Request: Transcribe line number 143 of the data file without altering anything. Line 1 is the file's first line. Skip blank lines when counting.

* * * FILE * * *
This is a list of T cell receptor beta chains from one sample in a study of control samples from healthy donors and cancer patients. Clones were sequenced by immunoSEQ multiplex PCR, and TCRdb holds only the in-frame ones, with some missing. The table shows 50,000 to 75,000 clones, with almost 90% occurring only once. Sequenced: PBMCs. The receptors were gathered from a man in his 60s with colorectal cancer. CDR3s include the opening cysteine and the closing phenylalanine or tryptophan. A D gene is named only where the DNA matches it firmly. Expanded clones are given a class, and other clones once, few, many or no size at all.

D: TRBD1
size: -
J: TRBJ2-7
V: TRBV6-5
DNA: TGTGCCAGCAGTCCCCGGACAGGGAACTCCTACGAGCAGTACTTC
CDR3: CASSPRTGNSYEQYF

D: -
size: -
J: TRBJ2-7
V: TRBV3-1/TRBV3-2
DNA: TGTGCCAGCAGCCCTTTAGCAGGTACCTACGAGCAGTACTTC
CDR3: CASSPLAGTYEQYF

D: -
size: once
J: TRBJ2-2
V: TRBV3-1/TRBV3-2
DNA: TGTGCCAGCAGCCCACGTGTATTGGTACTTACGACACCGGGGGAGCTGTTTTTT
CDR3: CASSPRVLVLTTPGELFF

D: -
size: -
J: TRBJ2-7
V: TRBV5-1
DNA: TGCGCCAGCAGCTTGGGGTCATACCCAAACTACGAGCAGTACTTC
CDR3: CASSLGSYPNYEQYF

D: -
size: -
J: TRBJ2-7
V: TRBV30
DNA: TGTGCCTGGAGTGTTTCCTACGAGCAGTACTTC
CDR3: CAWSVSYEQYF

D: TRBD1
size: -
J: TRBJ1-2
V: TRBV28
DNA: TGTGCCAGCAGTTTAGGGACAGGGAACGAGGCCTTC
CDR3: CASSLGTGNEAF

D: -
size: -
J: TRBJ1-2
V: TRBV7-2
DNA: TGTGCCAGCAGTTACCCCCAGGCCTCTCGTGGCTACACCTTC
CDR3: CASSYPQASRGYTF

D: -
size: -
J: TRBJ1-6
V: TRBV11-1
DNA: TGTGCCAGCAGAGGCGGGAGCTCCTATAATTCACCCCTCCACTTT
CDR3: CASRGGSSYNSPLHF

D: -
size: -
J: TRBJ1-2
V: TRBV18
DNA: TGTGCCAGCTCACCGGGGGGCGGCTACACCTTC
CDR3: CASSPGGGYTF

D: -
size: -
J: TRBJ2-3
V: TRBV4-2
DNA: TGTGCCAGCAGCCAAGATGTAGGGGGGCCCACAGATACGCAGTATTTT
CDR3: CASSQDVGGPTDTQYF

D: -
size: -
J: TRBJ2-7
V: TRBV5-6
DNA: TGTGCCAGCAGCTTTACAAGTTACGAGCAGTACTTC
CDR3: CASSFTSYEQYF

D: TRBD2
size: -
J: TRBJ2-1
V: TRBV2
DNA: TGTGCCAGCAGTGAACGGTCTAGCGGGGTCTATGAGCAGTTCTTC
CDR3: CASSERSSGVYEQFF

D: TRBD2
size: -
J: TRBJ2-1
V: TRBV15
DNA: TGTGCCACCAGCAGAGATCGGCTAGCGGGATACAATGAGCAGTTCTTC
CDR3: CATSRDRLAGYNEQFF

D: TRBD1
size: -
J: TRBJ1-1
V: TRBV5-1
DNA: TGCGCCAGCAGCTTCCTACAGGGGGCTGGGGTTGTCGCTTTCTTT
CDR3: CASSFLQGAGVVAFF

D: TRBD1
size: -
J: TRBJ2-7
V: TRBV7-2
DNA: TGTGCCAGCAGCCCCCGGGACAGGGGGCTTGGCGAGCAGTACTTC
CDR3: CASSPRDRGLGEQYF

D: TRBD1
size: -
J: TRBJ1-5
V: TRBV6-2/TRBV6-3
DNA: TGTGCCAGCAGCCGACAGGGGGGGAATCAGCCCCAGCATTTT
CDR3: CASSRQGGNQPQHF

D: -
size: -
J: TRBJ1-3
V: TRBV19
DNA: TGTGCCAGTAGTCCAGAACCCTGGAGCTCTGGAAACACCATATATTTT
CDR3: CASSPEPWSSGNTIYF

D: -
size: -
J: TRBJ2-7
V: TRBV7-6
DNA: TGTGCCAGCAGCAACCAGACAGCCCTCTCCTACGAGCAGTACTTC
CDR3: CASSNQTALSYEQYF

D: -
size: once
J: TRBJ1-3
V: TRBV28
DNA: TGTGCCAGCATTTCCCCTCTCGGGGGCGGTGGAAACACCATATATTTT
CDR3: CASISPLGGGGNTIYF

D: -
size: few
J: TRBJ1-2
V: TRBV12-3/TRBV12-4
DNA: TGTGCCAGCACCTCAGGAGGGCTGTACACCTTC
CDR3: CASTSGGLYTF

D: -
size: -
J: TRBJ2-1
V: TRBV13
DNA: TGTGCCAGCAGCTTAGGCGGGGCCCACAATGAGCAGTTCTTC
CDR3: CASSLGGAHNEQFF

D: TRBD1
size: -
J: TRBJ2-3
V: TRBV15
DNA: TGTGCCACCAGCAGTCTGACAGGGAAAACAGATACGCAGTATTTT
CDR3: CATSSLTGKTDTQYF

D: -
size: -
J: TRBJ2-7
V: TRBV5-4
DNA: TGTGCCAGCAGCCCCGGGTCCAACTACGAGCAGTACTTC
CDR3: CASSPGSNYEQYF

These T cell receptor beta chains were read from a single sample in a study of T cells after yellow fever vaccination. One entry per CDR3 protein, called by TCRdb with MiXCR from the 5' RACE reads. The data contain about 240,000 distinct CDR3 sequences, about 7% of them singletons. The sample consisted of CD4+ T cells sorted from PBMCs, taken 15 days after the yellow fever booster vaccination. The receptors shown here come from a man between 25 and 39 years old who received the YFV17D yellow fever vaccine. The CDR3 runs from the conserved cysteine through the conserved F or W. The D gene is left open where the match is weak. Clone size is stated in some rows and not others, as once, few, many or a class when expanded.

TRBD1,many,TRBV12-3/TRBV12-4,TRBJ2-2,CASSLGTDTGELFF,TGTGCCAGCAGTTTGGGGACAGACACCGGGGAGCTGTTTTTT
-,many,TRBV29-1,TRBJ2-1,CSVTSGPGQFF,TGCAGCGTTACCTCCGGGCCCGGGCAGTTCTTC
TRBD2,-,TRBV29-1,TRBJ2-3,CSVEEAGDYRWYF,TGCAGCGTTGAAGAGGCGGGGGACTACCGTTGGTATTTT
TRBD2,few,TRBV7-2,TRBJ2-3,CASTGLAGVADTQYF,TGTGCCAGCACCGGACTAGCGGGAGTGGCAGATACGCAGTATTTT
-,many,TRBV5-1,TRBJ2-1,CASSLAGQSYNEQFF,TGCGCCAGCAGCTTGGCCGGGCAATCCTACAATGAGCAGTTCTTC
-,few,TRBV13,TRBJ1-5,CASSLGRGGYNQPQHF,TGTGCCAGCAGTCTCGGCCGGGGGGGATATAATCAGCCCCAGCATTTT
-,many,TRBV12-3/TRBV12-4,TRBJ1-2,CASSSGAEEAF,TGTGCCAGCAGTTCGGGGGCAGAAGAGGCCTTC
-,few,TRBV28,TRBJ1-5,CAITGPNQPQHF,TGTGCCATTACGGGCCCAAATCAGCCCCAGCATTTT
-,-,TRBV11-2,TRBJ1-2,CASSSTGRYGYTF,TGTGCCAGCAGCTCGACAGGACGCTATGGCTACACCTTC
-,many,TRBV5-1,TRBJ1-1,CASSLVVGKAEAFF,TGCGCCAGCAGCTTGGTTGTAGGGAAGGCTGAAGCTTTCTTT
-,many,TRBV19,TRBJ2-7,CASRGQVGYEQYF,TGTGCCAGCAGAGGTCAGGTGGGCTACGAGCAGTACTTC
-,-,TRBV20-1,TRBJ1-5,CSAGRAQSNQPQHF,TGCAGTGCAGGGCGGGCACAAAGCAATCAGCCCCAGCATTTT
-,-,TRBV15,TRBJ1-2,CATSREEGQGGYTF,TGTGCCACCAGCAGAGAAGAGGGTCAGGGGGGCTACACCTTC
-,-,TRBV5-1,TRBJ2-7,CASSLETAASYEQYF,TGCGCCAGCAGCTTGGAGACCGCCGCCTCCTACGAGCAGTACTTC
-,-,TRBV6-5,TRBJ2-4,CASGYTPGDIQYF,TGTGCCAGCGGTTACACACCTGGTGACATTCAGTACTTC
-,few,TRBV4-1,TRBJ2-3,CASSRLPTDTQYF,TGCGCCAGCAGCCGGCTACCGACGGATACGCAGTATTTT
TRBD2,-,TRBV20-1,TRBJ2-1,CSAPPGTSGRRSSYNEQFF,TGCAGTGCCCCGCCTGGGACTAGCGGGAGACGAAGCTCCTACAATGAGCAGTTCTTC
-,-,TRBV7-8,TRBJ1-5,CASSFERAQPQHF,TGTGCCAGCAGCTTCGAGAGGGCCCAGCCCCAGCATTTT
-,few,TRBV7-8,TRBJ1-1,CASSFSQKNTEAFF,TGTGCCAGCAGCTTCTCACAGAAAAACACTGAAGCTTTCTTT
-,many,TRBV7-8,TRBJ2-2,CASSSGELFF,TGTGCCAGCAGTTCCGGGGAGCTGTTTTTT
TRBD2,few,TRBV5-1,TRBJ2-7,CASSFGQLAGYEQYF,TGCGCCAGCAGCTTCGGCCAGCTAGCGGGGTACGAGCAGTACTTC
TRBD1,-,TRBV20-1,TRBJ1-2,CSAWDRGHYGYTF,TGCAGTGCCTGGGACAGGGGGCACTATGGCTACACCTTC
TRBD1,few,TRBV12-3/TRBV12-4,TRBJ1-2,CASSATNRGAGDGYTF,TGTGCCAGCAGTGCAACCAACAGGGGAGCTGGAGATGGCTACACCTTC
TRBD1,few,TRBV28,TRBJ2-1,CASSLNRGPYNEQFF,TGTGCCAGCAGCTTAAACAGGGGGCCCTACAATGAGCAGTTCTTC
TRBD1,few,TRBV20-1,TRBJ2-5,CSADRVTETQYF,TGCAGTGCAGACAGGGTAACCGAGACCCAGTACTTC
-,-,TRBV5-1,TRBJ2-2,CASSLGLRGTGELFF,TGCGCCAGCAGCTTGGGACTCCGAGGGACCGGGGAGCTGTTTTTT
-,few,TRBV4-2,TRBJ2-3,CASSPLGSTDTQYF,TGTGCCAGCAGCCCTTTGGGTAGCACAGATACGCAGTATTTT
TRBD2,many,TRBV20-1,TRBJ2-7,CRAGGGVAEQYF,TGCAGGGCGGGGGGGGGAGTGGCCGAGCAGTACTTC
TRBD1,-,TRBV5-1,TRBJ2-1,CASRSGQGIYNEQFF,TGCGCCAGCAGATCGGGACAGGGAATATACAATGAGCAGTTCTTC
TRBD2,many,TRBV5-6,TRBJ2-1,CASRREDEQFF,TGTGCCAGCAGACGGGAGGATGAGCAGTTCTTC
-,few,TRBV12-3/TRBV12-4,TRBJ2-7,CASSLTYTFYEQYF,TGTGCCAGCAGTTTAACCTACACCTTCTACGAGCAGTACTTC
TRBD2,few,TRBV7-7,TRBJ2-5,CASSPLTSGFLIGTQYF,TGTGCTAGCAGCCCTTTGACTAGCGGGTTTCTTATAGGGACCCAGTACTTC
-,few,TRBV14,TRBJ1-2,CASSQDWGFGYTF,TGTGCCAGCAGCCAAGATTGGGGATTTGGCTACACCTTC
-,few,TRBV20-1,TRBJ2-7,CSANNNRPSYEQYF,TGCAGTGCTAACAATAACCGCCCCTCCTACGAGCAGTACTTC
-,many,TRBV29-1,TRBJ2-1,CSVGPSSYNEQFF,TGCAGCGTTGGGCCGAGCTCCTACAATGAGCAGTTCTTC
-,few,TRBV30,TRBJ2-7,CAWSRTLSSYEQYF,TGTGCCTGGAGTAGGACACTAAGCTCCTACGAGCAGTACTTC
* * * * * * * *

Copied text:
TRBD2,-,TRBV29-1,TRBJ2-3,CSVEEAGDYRWYF,TGCAGCGTTGAAGAGGCGGGGGACTACCGTTGGTATTTT